NOAH has welcomed the latest annual Veterinary Antibiotic Resistance Sales and Surveillance (UK-VARSS) report, published by the Veterinary Medicines Directorate (VMD). This showed sales of antibiotics for use in food-producing animals as having reduced by 53% in just four years between 2014 – 2018 and is a sign of the commitment of those involved with producing food from animals to playing their part in tackling AMR.
“These results demonstrate the power of working together,” explains NOAH chief executive Dawn Howard. “Much work has been done through RUMA, the Responsible Use of Medicines in Agriculture Alliance, and NOAH has been involved with its Targets Task Force. Our particular focus has been on the development of our AMBP (Animal Medicines Best Practice) training programme, launched last year and proving to be a really useful tool for farmers and vets, particularly since it is now a way for dairy farmers to be compliant with recent Red Tractor dairy standards changes.
“It is also encouraging to see, in parallel with the reduction in need for antibiotics, a parallel rise in vaccination of cattle and sheep, to one of the highest levels in seven years. We believe this shows farmers understand better the role good welfare and husbandry plays in helping reduce the risk of disease spread, and therefore the need for antibiotic treatments. Nevertheless, it is important to remember that, when animals suffer from bacterial infections, it is responsible that a vet prescribes the appropriate antibiotic to protect their health and welfare,” she said.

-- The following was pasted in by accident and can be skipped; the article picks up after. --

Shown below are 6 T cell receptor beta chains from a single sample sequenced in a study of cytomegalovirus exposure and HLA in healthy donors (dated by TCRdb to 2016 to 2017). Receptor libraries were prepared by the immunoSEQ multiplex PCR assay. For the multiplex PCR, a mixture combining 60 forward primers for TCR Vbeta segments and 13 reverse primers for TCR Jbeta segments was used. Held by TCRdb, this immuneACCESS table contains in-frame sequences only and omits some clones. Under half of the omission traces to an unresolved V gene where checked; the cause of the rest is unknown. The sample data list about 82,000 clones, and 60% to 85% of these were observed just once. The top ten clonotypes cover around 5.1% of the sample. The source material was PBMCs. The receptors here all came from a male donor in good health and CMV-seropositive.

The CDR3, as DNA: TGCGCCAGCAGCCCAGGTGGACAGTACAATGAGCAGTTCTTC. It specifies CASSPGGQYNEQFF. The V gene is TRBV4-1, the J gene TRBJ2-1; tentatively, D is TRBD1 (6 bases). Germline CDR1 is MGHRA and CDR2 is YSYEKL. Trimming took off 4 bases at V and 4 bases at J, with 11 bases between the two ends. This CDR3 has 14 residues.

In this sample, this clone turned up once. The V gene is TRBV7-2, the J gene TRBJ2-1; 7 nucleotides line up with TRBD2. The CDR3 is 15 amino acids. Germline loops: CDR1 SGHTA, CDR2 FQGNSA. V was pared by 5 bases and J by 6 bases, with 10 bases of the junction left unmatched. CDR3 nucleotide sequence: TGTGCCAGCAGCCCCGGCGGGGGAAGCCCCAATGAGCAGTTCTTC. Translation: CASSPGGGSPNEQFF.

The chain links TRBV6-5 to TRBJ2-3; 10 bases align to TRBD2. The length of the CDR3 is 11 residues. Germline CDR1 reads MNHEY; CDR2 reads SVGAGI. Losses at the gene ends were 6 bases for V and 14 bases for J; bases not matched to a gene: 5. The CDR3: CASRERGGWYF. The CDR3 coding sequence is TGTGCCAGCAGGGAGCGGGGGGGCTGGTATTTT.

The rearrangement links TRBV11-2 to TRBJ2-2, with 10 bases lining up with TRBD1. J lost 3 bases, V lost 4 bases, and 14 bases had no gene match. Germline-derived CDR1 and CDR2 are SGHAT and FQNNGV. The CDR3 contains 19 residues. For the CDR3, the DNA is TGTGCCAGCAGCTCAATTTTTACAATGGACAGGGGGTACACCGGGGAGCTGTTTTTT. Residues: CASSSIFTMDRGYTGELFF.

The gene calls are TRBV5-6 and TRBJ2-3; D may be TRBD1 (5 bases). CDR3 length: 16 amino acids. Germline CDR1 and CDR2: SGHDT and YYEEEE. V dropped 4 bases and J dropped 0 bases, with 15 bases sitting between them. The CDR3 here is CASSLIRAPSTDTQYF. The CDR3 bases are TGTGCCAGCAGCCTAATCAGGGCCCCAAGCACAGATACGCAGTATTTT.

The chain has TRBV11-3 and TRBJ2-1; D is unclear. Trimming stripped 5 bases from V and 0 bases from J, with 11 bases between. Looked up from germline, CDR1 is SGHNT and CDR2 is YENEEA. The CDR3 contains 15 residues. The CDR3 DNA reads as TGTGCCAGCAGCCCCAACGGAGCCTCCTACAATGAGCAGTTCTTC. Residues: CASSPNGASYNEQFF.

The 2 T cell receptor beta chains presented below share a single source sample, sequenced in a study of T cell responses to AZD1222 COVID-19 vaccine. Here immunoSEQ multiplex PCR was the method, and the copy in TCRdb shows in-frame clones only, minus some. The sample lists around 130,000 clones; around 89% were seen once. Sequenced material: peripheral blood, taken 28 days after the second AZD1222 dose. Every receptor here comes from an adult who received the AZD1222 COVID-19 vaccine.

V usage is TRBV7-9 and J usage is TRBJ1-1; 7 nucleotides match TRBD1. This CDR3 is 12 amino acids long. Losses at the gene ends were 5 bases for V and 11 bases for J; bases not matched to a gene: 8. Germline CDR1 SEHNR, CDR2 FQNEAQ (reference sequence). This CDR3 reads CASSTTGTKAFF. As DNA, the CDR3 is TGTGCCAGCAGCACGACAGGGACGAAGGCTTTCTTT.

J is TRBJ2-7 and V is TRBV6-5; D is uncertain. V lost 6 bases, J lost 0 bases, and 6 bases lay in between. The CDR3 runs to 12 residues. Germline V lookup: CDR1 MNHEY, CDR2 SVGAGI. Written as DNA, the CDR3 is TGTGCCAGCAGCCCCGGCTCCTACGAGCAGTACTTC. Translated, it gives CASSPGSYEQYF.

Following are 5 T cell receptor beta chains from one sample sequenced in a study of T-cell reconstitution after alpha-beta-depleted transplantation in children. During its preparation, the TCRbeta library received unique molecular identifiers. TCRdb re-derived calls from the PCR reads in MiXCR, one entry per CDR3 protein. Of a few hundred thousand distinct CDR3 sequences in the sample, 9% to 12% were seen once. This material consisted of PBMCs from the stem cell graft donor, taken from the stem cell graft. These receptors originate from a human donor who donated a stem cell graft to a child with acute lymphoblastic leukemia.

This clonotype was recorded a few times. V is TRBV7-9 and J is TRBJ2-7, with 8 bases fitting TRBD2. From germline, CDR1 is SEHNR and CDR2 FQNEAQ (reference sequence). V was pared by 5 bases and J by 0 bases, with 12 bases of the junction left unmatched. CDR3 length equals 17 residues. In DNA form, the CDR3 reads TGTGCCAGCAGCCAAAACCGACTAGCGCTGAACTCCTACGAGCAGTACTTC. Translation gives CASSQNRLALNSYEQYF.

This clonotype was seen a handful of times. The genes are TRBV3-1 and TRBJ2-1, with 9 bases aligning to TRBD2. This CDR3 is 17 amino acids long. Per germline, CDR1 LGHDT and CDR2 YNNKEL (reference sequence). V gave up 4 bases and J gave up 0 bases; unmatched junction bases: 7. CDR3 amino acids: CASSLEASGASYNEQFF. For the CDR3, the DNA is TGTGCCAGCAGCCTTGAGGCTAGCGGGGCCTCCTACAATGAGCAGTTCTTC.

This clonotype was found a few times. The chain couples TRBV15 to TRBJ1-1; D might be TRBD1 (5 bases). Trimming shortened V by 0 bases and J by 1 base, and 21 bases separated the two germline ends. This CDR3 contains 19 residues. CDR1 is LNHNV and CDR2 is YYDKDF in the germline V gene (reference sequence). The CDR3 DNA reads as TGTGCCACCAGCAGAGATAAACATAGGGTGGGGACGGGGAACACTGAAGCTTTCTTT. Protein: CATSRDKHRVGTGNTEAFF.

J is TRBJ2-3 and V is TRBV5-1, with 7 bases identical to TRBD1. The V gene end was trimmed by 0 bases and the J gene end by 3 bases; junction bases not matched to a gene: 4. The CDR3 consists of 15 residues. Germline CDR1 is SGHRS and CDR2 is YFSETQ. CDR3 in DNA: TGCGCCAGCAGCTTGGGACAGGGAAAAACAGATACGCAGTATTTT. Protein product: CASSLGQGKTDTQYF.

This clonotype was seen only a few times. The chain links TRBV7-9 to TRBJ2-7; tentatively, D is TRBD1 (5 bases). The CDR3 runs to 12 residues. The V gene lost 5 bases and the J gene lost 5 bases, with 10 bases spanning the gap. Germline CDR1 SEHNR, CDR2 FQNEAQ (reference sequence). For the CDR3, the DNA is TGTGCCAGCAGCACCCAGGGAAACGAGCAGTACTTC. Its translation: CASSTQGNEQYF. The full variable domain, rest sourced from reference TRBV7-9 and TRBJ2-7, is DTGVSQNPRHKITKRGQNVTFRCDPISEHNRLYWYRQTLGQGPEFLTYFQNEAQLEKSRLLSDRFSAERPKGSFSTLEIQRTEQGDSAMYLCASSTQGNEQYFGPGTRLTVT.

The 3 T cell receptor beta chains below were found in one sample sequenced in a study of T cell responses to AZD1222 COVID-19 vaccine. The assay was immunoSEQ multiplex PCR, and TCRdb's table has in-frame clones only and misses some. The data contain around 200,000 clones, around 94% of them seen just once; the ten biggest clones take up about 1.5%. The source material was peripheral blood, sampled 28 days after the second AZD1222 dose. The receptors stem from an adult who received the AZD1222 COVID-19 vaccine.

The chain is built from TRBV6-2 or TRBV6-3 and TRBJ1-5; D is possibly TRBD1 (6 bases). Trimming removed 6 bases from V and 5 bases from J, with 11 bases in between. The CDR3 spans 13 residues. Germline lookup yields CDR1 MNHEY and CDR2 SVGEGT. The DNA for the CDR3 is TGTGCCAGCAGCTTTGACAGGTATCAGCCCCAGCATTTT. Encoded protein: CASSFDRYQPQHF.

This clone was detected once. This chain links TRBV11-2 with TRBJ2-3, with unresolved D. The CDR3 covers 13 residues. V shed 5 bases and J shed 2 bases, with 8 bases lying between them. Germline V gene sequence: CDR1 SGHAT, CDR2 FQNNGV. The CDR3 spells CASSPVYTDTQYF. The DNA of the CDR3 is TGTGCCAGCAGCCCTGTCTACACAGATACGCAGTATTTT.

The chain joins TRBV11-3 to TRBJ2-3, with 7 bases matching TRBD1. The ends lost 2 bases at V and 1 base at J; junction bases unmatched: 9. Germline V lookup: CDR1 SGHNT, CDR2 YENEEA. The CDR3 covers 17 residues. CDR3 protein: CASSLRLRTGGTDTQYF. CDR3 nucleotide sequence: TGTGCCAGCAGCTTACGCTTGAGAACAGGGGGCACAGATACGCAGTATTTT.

While these figures demonstrate excellent progress, there is still work to do. “NOAH will be leading the #VaccinesWork campaign this autumn, not only promoting the benefits of vaccination but also giving tips to ensure that vaccines are stored and used correctly to ensure that they retain their full efficacy.
“We will also be using the opportunity of European Antibiotic Awareness Day on 18 November to explain how our industry is united in action to promote better health and a reduced need for antibiotics,” Dawn added. “The prevention of disease wherever possible will have major animal health and welfare benefits and will also help to ensure that antibiotics remain effective in the future.”